One race stood out for Jye Edwards when he sat down with his coach to map out their pre-Olympic schedule.
The Monaco Diamond League 1500 metres event.
It was here the Albion Park junior would have the chance to take on the sport's elite, a crucial test ahead of the trip to Tokyo.
With three races under his belt, including a superb mile eight days before, Edwards entered in high spirits.
The 23-year-old ran a personal best time. It was the sixth fastest by an Australian all-time. But he was still disappointed with the run.
Edwards' Australian rival Stewart McSweyn was well clear, the Tasmanian setting a national record in finishing fourth.
"While I ran a PB, it wasn't my best run," Edwards said. "It is a bit frustrating, I had an opportunity to run quicker and it didn't quite go to plan.
"It's not often I run a PB and I am disappointed with the race, but it was the hardest race I've ever done and a great test before Tokyo. That's what I've got to do, put myself up against the best in the world.
"I look back to that mile race and guys I crossed the line with ran quicker in Monaco, so I know I can do it.
"To be exposed to that before the Olympics, it gives me a lot of confidence I can run quicker if I can get it right."
Edwards' path to Tokyo has not been smooth, with his athletics career seemingly over before it had even begun three years ago.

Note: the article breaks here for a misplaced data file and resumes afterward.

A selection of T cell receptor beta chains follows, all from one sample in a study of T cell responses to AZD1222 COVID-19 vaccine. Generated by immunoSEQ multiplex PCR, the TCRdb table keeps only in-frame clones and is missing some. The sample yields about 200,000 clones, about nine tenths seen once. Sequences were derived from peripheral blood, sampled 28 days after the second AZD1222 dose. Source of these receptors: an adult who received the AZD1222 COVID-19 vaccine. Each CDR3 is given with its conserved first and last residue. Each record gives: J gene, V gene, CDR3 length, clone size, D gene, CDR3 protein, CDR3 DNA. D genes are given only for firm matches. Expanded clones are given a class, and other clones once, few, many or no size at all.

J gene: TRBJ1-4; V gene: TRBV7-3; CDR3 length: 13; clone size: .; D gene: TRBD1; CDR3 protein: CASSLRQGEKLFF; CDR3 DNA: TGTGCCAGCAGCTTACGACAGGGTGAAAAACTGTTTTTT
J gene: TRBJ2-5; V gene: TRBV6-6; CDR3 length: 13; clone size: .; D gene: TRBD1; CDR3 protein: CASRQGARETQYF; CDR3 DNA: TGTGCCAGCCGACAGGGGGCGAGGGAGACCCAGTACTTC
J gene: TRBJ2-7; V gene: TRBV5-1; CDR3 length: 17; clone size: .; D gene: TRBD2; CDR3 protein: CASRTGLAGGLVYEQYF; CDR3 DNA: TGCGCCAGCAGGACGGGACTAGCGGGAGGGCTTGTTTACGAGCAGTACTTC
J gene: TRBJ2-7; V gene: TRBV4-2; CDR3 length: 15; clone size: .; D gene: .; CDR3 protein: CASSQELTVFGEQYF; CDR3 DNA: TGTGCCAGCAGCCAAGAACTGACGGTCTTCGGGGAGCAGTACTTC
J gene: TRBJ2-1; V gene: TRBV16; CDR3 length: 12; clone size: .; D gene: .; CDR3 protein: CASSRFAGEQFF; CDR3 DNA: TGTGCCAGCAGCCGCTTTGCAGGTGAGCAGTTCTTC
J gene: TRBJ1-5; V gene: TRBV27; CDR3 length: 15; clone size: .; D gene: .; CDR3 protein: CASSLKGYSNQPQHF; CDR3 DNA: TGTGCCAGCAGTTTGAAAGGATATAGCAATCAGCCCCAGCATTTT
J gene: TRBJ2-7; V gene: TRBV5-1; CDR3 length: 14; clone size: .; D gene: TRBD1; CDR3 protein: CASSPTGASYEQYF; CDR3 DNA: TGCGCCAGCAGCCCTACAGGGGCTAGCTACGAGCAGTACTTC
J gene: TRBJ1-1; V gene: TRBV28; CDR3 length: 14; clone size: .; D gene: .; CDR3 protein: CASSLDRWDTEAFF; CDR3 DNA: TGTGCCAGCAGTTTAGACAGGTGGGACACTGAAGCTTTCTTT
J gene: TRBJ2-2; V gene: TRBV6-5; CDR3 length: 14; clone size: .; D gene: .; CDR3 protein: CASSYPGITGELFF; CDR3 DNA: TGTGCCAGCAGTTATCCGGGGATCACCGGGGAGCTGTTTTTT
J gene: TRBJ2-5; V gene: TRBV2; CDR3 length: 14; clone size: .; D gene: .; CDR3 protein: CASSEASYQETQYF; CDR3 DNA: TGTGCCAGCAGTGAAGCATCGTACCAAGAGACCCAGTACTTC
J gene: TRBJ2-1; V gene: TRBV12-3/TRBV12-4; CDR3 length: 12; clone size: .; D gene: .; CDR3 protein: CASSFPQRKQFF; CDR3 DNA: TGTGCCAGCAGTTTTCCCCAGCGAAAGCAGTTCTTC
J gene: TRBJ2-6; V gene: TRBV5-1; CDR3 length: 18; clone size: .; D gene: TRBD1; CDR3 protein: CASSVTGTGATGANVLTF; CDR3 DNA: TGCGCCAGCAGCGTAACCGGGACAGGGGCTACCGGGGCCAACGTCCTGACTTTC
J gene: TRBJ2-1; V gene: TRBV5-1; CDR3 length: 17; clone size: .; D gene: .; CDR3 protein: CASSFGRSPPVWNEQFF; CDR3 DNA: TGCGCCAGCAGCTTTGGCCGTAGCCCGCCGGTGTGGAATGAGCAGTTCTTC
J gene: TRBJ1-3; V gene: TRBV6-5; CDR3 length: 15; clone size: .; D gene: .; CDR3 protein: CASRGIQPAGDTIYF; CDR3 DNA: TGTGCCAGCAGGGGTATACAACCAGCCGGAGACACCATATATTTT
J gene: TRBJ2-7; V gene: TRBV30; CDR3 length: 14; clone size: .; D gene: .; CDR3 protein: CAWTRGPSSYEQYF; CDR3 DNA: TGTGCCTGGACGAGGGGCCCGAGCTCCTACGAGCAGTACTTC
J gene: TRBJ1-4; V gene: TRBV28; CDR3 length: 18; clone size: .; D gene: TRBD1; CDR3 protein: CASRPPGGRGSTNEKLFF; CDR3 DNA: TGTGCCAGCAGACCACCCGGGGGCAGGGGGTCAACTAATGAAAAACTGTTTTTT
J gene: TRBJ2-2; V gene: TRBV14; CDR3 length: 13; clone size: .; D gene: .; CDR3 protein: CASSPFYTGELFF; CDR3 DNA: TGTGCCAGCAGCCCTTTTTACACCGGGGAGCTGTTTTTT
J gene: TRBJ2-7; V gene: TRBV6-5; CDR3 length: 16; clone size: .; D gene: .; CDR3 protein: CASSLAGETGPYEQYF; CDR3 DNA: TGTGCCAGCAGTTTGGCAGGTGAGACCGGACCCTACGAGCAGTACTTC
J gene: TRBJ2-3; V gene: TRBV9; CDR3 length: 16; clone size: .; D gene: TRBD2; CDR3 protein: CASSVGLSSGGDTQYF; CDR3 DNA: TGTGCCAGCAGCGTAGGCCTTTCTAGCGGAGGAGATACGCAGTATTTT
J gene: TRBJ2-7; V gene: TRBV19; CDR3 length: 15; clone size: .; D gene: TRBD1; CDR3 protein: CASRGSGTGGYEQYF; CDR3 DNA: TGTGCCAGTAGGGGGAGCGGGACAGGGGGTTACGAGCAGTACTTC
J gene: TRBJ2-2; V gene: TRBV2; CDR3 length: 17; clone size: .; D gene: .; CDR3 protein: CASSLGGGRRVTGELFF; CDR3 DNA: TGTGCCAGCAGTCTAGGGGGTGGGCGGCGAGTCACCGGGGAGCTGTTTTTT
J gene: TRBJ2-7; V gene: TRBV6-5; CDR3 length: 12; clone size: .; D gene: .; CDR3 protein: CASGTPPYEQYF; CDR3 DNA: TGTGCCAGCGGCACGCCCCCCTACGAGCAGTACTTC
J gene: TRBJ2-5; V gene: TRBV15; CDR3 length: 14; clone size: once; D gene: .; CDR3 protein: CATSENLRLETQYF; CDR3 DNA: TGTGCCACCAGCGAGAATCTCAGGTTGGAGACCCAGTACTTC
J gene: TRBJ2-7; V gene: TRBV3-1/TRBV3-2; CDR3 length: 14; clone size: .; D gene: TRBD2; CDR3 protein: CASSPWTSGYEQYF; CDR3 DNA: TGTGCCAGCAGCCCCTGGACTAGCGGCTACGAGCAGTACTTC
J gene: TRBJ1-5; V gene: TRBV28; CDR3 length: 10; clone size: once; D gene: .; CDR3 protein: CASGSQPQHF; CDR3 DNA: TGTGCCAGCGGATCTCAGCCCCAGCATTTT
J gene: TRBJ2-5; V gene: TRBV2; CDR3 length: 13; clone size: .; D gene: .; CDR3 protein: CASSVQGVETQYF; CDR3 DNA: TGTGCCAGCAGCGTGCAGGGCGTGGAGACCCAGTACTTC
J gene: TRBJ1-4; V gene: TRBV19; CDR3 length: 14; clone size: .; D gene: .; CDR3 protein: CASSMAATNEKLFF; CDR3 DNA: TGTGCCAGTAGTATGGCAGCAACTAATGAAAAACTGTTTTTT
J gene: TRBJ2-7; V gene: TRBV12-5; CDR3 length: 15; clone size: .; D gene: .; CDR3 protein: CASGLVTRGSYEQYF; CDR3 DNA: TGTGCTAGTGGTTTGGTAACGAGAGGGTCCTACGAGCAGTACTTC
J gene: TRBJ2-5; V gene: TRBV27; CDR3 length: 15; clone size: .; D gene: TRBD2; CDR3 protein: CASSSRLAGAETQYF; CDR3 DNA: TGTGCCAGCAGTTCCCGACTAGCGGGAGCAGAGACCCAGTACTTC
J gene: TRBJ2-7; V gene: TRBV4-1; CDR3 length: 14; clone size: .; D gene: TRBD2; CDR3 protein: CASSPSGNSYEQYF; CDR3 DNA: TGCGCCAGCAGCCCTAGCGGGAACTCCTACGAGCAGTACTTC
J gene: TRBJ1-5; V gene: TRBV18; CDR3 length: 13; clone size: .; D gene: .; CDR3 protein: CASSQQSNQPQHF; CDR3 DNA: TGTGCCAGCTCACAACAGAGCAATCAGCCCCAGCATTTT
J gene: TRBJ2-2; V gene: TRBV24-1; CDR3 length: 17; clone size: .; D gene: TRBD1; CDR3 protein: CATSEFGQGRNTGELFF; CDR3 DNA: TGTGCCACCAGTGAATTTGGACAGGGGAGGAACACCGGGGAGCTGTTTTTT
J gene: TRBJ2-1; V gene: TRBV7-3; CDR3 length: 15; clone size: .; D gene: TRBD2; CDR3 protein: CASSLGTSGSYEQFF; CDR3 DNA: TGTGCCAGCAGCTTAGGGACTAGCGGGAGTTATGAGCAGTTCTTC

The former Warilla High School student burst on to the track and field scene in 2017, coming desperately close to being the youngest Australian to break the four-minute mile barrier.
His progress came to a sudden and grinding halt soon after, crippling Achilles pain leaving Edwards unable to run.
Eventually he was diagnosed with Haglund's syndrome and surgery was the runner's only option to return to the track.
The operation was a success, allowing Edwards to reprise a career his parents feared was over.
"We were thinking he may never achieve his goal of running for his country," father Derek Edwards said. "From Olympics to Commonwealth Games, we thought he'd never make it, that injuries would prevent him.
"What he's been through, I don't think many athletes would have kept going, they would have quit the sport."
Since recovering from surgery, Edwards has adapted his training to reach his potential while ensuring he stays injury free.
As a result, his weekly schedule looks considerably different to his rivals, the 23-year-old doing a fraction of the volume of the likes of McSweyn.
Edwards' recent results indicate the methods have worked and he will travel to Tokyo determined to make an impact on the world stage.
"I'd love to make the final, that's the big goal," Edwards said. "With three rounds, if I can have more than one race and get to the semi-final, I'll be satisfied but the goal is to make the final.
"For me, as long as I can go out there, give it everything and produce a performance I'm proud of, there's not much more I can do."